DAYS OF SPECIAL INTEREST

17 Oct 2020        Cambodia and Laos: Sacred Temples and Living Arts– Denise Heywood

The temple complex of Angkor is the greatest archaeological site in Asia. Built in the 12th century, it is the biggest religious monument in the world, a recreation on earth of the Hindu cosmos, aligned with the sun and moon and covered with exquisite carvings. This lecture will focus on Angkor’s artistic heritage and religious symbolism. It will reveal the history of the Khmer empire and its flowering of sculptural art. It concludes with contemporary Cambodia and the living arts, especially classical dance, performed at the temples in celebration of the gods. Luang Prabang in Laos with its 35 Buddhist temples dating from the 16th century, superbly gilded and frescoed, with tiered roofs that sweep to the ground is a UNESCO World Heritage Site. There is also reference to the contemporary living arts, especially the silver head dresses and jewellery worn by ethnic minorities such as the Hmong, Yao and Akha. The shimmering silk weaving of Laos will also be shown, rich in history, with weavers and their wealth of ancient patterns and glorious colours.

Denise Heywood worked in Cambodia in the 1990s and has been a scholar of Southeast Asian art ever since. Her books include one on the Buddhist temples of Laos, Ancient Luang Prabang and Laos, also in French, and Cambodian Dance Celebration of the Gods, with a foreword by the daughter of King Sihanouk. She Lectures for the Art Fund, the University of London School of Oriental and African Studies on their post-graduate Asian Art Course and for the V&A.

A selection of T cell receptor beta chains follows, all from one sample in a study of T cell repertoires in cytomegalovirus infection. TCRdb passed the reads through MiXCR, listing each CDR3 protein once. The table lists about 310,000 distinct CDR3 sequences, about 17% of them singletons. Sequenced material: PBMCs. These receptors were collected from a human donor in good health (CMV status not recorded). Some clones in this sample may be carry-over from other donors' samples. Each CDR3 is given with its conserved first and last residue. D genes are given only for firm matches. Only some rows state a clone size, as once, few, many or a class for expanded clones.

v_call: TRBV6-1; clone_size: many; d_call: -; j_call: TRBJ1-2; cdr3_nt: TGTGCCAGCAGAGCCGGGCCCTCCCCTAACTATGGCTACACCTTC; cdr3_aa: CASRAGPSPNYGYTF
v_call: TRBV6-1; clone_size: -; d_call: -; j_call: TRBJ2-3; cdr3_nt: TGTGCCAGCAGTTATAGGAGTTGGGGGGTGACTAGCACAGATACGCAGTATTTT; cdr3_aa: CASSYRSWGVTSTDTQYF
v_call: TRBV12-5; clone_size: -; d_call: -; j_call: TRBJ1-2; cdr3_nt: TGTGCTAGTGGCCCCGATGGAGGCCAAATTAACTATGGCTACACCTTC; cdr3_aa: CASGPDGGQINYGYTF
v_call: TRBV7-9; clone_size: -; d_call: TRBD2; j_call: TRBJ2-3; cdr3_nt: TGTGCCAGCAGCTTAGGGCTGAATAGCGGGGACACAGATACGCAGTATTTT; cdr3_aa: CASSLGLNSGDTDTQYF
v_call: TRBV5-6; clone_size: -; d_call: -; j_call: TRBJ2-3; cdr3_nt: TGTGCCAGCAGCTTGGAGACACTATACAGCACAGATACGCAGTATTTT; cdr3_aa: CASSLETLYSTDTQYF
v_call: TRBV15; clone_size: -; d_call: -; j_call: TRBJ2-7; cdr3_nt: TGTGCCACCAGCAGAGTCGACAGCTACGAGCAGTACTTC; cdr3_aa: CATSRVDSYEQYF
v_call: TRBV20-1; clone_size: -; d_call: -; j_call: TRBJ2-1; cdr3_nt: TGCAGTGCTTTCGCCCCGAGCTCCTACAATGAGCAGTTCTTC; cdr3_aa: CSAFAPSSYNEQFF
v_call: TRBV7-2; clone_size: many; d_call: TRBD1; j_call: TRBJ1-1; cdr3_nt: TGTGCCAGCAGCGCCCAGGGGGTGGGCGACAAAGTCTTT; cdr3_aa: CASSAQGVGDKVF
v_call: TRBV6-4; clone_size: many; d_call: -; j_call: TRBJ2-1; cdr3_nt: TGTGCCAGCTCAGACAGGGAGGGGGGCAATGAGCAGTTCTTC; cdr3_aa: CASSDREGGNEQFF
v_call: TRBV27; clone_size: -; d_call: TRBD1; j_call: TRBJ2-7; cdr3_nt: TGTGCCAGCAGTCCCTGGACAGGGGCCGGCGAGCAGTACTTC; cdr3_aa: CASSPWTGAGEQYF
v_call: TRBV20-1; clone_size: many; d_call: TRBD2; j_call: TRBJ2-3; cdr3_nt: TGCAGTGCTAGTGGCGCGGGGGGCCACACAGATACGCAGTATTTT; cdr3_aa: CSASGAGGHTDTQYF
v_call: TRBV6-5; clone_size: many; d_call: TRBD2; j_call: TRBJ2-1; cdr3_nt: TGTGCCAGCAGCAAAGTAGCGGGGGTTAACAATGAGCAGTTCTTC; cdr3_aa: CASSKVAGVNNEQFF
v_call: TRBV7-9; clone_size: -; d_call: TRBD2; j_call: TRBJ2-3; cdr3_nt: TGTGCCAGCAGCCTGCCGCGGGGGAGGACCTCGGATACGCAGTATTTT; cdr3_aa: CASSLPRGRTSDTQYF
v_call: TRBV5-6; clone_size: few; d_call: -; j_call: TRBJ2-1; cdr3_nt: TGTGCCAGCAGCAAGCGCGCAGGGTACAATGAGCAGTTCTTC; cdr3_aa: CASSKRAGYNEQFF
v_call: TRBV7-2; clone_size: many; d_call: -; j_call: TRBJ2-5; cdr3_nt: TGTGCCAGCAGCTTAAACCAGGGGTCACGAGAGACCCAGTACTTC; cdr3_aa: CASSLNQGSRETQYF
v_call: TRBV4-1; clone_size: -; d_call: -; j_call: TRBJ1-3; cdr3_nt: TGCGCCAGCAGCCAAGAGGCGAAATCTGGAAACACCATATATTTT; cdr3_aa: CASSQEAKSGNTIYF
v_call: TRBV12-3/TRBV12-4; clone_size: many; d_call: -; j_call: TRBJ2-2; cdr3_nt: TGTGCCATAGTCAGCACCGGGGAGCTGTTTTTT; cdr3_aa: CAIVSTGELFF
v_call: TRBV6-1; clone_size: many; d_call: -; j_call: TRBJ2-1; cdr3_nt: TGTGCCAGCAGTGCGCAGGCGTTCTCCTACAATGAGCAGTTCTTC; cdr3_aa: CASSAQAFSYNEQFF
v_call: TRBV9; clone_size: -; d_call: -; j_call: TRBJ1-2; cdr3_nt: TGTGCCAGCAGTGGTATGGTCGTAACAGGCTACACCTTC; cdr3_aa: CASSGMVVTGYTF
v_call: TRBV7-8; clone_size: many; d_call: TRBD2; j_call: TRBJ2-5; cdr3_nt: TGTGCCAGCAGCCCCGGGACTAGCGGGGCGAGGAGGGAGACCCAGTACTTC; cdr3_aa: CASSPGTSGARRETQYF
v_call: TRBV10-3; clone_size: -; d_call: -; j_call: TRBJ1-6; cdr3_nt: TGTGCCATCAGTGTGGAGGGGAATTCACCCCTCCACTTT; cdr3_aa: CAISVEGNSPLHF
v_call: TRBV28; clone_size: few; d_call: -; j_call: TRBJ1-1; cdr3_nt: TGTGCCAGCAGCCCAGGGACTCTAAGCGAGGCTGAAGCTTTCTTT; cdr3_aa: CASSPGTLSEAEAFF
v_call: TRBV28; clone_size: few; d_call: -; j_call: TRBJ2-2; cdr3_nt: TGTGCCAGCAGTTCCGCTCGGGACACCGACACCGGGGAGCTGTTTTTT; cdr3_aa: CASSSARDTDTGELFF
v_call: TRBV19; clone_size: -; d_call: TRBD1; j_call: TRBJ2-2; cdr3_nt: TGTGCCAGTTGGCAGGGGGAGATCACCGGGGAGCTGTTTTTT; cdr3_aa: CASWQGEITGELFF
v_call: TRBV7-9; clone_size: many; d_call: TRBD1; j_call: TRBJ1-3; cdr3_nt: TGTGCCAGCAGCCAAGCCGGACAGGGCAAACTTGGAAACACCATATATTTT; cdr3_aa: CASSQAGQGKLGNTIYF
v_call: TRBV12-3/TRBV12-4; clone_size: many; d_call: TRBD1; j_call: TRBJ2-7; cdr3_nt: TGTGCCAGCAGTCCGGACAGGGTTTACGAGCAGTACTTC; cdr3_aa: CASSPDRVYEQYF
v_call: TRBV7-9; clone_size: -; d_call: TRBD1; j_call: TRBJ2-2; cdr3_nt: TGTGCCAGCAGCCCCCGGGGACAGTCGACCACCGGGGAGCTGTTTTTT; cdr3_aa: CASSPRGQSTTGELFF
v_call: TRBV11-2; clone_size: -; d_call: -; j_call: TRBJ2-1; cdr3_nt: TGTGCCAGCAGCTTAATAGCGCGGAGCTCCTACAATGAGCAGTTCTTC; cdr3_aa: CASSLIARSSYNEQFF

30 Jan 2021         The Cultural History of the Hugenots – Sue Jackson

The Huguenots came to England in huge numbers in the late 17th century bringing a wide variety of skills – as silk weavers, silversmiths, clock makers, opticians, bankers, gilders, ironworkers, horticulturists etc. Names such as Paul de Lamerie, Samuel Courtauld and Jean Tijou spring to mind. In virtually all areas, they were innovators and more advanced than the English who were forced to improve their own skills or go out of business. Although the majority settled in London, others found their way to East Anglia, Macclesfield and Canterbury. This talk examines their lasting legacy.

Sue Jackson has a background in art and design publishing and now lectures for the National Trust, U3A, City Literary Institute. A qualified Blue Badge Guide, she gives guided walks on various themes and has published work on the lost world of the River Fleet.